July Bearspaw Beat - BASP review -Firearms' bylaw quashed
On June 6th, the County held its Open House launching the review of the Bearspaw Area Structure Plan. There were over 200 attendees, an inspiring number of people. I was really enthused to see that level of attendance – it’s a testament to how much the residents of this community care.
I understand that some residents were disappointed with the format because they had expected more detailed information. I can understand that. However, the goal of the open house was to provide basic background information and then encourage you to provide your feedback about your concerns/hopes for the community.
There was a feedback form handed out. It can also be found on the County’s website (www.rockyview.ca) under Bearspaw Area Structure Plan review. You have until July 31st to submit your responses. Please be sure to send it in, if you haven’t already done so. It asks the following questions: Where is your land? How much land do you have in the Plan area? What do you like about living in Bearspaw/Glendale? What about the Bearspaw/Glendale area could be improved? What is your vision for the future of Bearspaw/Glendale? What is your vision for your lands?
Your answers will help Administration create a number of development scenarios that will be presented at the next phase of the process, in early fall. Your participation is vital in creating a well-balanced document that reflects the desires of those who already live here. Please participate.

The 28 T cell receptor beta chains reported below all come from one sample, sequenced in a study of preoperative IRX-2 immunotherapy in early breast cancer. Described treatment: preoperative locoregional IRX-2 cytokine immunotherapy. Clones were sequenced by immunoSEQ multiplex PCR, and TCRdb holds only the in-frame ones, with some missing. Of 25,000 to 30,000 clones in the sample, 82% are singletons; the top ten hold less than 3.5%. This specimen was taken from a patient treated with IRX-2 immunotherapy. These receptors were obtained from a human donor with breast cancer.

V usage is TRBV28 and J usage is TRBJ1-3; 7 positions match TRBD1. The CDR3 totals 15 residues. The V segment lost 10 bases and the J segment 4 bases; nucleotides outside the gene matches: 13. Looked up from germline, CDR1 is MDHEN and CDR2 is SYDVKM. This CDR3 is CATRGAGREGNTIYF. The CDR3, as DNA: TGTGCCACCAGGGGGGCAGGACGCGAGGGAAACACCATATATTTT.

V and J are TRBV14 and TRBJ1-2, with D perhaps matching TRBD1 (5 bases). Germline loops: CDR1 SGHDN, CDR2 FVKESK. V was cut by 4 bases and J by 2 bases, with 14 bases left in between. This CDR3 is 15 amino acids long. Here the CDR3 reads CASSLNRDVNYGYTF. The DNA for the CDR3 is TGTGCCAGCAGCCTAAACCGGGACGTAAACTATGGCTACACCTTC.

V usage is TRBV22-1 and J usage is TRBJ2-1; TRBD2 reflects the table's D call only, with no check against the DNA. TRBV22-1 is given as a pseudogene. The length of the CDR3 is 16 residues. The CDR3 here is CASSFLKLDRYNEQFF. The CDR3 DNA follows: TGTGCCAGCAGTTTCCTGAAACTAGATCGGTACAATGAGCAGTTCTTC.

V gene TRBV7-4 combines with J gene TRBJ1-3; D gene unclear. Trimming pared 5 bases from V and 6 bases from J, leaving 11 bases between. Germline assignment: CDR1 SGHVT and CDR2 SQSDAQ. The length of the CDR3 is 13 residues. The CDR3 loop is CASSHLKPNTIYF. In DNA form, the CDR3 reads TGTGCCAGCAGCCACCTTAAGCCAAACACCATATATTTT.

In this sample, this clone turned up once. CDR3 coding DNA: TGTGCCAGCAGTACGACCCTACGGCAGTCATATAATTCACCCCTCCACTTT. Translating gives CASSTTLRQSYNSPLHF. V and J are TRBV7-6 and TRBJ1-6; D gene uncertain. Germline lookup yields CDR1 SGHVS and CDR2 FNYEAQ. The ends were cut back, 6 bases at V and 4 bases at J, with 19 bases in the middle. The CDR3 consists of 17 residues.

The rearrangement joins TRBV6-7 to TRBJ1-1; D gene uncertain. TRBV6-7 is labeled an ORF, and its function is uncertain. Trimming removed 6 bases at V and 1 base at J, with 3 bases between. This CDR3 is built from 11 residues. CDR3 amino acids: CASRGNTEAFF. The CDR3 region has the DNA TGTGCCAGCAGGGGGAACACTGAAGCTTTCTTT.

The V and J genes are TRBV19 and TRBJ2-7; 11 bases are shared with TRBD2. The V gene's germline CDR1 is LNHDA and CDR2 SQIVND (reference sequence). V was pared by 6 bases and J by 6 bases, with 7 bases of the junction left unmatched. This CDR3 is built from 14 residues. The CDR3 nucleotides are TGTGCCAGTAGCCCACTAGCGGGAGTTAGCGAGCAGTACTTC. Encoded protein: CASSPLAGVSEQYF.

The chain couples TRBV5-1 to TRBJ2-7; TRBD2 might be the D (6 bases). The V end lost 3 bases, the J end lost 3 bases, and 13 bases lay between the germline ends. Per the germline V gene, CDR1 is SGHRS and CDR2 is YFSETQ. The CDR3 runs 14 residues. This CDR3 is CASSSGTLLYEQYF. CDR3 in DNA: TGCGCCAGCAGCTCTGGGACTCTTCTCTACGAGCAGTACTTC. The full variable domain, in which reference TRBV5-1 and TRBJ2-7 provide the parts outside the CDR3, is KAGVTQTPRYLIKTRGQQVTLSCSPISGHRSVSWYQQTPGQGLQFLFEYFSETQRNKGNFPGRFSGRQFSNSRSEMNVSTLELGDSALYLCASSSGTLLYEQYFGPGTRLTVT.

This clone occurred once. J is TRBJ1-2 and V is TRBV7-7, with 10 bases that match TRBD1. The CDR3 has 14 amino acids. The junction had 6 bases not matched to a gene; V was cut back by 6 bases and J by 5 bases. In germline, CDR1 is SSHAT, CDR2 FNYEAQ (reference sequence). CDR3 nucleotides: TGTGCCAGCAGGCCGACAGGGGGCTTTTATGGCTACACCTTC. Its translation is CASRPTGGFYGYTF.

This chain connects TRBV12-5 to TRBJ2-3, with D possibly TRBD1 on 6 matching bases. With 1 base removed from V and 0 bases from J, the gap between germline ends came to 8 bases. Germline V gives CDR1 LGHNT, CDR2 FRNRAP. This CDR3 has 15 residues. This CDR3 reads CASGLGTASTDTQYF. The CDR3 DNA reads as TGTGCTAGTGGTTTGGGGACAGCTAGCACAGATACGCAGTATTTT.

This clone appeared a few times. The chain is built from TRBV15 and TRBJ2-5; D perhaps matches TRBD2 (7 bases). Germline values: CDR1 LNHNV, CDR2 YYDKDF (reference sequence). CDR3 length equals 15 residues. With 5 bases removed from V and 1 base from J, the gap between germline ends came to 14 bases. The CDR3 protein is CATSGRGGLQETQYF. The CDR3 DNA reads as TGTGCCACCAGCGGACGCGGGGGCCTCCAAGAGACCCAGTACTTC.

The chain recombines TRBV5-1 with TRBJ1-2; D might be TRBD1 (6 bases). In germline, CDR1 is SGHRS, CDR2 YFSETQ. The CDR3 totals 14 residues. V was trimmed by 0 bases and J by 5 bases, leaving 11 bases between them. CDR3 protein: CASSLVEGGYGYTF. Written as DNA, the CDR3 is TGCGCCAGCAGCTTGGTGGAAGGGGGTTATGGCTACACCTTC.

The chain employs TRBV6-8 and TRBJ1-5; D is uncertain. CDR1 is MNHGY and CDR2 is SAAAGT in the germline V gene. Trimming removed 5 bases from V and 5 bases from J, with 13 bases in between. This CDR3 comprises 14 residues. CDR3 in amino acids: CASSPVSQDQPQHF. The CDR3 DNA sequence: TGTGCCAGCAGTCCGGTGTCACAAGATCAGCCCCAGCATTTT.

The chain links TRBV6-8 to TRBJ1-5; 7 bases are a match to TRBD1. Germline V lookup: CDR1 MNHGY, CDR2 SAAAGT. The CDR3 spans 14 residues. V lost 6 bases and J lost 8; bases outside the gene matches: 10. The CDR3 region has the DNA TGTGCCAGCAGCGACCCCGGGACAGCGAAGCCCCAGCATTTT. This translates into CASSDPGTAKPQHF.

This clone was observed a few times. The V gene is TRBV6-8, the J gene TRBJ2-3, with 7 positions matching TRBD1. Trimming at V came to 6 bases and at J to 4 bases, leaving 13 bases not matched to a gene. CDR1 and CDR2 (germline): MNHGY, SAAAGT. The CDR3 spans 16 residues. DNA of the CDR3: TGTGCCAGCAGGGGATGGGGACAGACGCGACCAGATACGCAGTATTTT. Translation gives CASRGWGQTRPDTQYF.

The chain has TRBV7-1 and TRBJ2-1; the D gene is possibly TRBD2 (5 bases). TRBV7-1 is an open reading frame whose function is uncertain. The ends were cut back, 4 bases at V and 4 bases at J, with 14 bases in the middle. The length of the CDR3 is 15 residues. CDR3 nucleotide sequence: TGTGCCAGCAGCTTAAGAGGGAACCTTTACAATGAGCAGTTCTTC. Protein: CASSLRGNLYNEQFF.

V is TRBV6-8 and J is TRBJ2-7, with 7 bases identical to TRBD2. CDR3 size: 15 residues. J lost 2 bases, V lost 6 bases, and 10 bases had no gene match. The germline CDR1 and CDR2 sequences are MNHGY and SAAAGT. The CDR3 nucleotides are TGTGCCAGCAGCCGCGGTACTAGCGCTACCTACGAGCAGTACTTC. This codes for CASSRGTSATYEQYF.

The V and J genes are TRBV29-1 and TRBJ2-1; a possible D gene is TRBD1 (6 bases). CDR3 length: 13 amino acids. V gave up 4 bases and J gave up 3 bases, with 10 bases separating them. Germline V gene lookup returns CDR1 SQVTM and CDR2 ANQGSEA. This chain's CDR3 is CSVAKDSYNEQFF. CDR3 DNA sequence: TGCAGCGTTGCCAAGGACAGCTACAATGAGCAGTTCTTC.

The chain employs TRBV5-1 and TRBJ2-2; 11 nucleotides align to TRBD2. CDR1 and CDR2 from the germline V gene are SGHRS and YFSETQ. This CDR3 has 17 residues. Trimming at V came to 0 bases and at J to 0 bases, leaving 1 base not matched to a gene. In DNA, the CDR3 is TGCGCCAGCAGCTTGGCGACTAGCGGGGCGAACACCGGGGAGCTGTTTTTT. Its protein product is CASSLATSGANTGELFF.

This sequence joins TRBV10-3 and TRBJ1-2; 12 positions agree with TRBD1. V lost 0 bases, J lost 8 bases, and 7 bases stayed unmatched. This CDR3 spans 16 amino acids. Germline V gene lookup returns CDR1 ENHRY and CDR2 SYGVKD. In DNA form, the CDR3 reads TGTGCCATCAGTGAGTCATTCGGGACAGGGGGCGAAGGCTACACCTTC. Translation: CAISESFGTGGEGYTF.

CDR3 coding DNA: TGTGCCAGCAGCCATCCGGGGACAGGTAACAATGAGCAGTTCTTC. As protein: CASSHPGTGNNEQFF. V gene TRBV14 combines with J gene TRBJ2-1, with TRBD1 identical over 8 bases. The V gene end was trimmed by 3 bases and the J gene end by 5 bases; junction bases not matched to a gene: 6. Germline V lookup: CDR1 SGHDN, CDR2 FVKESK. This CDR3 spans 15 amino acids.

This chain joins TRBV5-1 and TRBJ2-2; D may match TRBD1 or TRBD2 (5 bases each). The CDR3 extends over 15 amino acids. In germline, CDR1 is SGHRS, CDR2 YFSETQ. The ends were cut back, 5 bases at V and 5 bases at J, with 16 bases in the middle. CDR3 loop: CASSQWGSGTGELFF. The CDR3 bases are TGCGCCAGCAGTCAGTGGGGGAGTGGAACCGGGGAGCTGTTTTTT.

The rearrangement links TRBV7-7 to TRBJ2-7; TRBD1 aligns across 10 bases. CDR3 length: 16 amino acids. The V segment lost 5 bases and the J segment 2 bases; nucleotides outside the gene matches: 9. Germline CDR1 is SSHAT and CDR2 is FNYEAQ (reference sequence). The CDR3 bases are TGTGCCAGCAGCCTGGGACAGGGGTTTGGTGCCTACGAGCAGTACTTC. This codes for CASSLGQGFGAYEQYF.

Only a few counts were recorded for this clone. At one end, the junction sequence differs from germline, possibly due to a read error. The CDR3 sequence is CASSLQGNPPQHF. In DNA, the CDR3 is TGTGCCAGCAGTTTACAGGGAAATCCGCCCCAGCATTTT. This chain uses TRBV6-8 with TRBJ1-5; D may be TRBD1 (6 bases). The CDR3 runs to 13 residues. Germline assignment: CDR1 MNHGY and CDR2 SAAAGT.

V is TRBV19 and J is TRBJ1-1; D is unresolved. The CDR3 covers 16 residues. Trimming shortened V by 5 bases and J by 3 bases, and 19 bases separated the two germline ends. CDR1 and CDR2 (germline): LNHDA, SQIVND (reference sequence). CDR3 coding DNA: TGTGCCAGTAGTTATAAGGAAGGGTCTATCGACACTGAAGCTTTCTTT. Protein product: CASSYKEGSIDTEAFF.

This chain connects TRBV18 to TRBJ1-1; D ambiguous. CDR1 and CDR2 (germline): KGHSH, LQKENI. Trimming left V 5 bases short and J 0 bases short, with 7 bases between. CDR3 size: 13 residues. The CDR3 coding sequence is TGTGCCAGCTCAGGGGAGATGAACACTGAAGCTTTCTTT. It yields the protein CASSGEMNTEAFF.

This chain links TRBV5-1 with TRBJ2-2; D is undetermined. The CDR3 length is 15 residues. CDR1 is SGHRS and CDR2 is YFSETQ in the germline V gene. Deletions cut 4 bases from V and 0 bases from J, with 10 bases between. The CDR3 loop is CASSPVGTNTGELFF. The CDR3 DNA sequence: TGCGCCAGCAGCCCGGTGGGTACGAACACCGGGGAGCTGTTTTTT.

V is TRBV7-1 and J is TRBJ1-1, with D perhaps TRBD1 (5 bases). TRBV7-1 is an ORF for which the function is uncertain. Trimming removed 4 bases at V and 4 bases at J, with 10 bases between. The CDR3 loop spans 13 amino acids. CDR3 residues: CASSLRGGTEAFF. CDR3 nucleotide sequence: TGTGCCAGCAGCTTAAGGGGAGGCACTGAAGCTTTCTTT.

In late May, Council voted to rescind the firearms’ bylaw in a 5-4 decision. Support for its repeal came from Deputy Reeve Schule, Councillors Henn, Gautreau, McKylor and Kamachi. While I will not dispute that there could have been more education around the topic, to completely repeal the bylaw is something I do not believe is in the best interest of Rocky View’s more densely populated communities.
For a County that wants to become a specialized municipality, this Council’s inability to recognize that different areas require different rules and that one-size-fits-all regulations don’t work was disappointing. It is true that the bylaw needed some tweaking - it had parcels of land included that shouldn’t have been and it did not provide for any exceptions. However, those scenarios could have been re-evaluated during the public engagement sessions that Council had committed to providing this February – sessions that were never held.
The bylaw, at its most basic level, allowed for County enforcement officers to enforce firearms rules that they otherwise would not be allowed to enforce. In a County where one of the biggest complaints is a lack of enforcement presence, how could this be considered a negative? It was supported by our provincial government and Fish and Wildlife for that very reason – extra boots on the ground.
Wishing you a Happy Canada Day!